There are posters like this in many local shoe shops. You might have seen advice like it before.
The human foot has 26 bones and 33 joints. The joints are meant to move. The muscles are meant to contract and relax. With each step the ligaments and tendons that attach to the bones of the foot provide shock absorption, like a spring. There are thousands of nerve endings providing ongoing sensory feedback to the brain to help the human move skilfully.
Telling parents to lock up their kids’ feet in the stiffest shoes available is like advising them to hobble their kids with a plank between their ankles.
No matter what age we are we should be as close to barefoot as we can as much as possible. In New Zealand we are fortunate enough to lack snakes, dangerously venomous spiders or any other critters or plants that might otherwise limit going barefoot. A lot of other countries are the same. Some say there’s a risk of cuts from glass etc, but when you really look at it that’s surprisingly rare. Compare that risk to the certainty of foot damage wearing these clodhoppers.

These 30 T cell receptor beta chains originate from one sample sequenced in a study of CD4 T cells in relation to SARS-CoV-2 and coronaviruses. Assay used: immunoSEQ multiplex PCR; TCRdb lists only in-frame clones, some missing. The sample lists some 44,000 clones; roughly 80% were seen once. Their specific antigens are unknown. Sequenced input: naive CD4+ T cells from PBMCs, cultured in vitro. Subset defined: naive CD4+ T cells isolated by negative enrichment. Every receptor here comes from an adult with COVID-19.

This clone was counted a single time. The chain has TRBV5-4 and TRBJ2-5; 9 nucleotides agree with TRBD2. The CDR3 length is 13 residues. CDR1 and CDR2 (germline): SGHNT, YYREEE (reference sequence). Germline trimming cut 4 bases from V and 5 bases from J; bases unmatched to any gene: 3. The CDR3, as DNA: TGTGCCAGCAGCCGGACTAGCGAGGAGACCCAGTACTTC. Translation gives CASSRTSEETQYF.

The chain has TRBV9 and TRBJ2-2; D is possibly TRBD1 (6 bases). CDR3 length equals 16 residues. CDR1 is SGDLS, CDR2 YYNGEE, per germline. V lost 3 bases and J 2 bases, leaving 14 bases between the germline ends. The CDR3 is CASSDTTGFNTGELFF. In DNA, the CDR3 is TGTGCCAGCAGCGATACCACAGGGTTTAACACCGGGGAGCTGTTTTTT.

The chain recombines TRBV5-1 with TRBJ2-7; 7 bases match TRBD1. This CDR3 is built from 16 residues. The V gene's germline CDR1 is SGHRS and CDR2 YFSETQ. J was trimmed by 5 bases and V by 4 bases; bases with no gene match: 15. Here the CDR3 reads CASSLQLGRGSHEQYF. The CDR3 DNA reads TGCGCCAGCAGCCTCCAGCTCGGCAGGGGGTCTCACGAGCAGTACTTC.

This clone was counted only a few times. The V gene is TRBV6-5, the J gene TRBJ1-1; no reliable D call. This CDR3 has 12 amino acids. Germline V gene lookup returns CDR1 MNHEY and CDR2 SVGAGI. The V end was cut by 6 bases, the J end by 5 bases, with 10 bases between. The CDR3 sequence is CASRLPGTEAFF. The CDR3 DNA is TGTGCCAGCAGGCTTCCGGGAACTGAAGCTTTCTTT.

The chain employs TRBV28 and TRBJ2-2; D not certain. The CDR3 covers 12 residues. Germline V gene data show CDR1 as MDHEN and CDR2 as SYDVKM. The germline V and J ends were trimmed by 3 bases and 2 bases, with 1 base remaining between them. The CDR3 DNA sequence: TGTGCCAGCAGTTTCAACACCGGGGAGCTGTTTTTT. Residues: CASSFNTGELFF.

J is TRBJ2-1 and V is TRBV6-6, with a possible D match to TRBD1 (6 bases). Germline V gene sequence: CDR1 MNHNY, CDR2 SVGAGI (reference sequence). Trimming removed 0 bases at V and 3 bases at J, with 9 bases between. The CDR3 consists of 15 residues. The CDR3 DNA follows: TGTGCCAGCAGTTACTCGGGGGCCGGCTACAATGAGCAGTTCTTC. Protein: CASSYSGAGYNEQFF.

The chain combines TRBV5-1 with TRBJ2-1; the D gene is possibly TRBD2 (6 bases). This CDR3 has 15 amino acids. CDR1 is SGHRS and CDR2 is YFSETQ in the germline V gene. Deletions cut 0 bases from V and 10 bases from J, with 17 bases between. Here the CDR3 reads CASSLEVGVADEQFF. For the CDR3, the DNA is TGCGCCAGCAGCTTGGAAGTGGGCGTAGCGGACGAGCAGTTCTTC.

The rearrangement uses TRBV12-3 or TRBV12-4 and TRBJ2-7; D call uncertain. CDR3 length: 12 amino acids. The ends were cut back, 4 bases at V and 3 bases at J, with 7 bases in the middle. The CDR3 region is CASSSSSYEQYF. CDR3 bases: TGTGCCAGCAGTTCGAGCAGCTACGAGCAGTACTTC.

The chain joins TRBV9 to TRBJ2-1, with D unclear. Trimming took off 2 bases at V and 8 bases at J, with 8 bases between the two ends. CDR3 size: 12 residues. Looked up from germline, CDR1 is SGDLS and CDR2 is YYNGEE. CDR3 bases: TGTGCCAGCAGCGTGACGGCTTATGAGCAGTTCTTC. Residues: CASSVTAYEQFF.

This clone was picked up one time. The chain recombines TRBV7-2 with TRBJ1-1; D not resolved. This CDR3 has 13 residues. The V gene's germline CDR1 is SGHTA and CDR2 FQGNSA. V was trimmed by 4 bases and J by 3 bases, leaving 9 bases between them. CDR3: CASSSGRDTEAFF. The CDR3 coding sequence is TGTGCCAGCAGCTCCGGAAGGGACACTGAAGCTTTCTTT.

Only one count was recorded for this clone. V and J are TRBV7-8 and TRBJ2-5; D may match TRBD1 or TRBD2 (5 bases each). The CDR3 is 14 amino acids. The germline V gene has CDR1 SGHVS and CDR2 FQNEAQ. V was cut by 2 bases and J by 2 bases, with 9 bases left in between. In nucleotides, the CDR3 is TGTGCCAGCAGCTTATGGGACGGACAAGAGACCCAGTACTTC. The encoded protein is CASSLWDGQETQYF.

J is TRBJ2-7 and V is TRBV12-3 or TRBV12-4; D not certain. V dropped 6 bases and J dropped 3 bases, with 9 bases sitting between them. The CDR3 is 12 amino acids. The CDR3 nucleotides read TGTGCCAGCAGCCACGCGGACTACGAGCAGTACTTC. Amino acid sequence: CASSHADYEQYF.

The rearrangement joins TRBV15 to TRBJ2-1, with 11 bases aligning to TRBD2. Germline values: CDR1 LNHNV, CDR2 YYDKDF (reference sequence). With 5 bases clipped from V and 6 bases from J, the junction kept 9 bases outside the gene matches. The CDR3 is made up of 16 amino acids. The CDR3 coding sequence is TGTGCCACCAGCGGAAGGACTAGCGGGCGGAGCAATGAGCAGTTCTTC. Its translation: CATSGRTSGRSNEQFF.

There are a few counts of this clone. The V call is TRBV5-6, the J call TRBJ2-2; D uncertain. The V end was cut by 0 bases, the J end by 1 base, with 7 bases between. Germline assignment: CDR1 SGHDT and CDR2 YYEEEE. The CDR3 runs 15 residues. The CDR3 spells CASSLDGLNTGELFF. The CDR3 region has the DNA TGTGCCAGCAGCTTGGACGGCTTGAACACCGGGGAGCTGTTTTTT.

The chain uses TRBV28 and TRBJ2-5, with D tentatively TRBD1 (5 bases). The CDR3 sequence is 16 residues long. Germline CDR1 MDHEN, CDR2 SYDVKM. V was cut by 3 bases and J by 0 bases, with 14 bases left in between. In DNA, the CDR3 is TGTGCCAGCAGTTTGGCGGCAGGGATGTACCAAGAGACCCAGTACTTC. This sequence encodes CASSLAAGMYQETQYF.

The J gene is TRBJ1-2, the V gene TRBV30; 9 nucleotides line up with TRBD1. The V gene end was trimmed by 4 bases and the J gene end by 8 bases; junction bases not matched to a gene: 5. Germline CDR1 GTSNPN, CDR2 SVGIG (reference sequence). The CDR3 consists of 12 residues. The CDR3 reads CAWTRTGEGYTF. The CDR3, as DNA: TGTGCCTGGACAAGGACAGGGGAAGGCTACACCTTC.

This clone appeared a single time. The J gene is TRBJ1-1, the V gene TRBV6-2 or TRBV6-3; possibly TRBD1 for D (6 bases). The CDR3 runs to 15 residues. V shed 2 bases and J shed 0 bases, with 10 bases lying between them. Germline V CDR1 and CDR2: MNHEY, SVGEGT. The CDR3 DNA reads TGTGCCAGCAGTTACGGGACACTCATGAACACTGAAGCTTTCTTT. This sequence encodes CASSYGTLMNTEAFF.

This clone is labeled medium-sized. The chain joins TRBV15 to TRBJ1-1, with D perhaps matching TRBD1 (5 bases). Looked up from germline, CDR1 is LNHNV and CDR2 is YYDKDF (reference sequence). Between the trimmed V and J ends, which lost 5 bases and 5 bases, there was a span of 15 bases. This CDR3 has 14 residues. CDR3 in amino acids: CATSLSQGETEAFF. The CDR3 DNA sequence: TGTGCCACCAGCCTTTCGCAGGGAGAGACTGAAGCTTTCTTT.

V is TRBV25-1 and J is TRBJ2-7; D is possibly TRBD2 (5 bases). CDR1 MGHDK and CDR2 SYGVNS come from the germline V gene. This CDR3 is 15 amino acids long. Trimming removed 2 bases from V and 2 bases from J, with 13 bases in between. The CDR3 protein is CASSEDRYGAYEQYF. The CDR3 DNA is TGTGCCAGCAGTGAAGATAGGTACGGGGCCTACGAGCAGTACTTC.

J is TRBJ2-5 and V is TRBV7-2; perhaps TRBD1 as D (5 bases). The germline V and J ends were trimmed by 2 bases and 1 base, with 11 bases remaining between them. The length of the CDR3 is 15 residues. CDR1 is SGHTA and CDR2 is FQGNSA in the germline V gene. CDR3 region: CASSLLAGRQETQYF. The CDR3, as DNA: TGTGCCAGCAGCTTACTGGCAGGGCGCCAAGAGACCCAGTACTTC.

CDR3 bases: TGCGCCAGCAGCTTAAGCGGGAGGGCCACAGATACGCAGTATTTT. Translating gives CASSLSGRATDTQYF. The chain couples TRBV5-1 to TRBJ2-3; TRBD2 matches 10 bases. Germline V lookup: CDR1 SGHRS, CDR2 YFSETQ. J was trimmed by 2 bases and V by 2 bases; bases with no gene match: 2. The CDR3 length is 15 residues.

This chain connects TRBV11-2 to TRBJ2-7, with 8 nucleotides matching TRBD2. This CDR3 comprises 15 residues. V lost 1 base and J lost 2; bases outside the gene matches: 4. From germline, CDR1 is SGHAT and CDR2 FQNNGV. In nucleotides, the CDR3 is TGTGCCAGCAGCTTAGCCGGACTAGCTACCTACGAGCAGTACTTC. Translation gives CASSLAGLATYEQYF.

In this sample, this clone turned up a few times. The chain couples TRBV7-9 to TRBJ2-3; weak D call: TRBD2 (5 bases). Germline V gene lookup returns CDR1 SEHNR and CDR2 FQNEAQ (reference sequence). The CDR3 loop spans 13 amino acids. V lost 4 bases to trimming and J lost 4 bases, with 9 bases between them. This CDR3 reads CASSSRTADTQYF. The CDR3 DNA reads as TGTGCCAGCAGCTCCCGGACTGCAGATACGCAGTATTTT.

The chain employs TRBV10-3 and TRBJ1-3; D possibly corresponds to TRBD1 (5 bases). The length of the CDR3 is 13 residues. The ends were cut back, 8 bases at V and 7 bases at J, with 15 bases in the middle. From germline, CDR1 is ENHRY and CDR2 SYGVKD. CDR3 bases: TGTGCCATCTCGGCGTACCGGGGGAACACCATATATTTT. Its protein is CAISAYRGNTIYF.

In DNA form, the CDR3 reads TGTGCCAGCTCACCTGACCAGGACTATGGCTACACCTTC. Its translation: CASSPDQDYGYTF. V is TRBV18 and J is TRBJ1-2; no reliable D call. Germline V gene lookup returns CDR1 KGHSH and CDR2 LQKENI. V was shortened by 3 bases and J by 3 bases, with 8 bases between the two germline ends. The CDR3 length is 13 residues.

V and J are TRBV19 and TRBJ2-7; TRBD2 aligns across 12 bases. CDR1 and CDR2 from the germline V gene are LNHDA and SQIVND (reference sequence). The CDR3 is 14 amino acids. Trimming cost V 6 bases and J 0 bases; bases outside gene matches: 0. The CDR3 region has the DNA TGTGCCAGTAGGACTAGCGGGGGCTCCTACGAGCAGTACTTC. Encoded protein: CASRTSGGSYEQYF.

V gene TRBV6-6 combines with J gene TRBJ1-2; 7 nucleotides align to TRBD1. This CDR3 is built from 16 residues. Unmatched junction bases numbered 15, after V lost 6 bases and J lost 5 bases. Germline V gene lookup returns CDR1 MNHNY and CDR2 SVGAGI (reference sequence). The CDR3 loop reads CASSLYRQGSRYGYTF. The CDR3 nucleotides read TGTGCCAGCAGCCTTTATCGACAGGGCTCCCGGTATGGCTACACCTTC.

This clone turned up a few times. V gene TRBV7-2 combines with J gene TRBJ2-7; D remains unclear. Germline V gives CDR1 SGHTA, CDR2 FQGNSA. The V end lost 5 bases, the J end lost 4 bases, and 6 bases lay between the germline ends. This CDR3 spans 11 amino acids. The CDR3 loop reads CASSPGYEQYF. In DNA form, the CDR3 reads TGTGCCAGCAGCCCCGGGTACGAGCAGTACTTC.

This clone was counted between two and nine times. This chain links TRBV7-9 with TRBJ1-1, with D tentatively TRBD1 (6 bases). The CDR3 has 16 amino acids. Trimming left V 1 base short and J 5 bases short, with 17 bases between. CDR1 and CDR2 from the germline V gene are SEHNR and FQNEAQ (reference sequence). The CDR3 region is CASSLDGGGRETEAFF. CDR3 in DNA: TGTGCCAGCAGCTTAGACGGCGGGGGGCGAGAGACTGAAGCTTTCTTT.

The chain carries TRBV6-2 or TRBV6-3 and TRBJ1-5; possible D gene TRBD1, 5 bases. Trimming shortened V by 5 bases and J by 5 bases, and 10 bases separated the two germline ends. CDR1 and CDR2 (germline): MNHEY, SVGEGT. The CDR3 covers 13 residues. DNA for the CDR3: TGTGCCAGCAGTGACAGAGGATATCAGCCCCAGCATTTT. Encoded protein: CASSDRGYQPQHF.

We should teach our kids to tread mindfully. This will make them much more agile and tuned in to their surroundings. There are some times when your kids will need to wear shoes. If so they should be the minimum necessary to do the job. I recommend Bobux for preschoolers, and Vivobarefoot for bigger kids (and beyond). Let's make sure that we give their feet the chance to develop naturally.
Look at it this way, they don’t need hard wearing, long lasting shoes anyway, as they grow out of them every five minutes. Smooth feet that get washed regularly are far more hygienic around the house than the grubby grippy shoes your little people will inevitably forget to take off.
Of course, the same principles are true of fully grown feet, though historical decisions make the application a delicate process. Join us at one of our upcoming events to explore this concept further.
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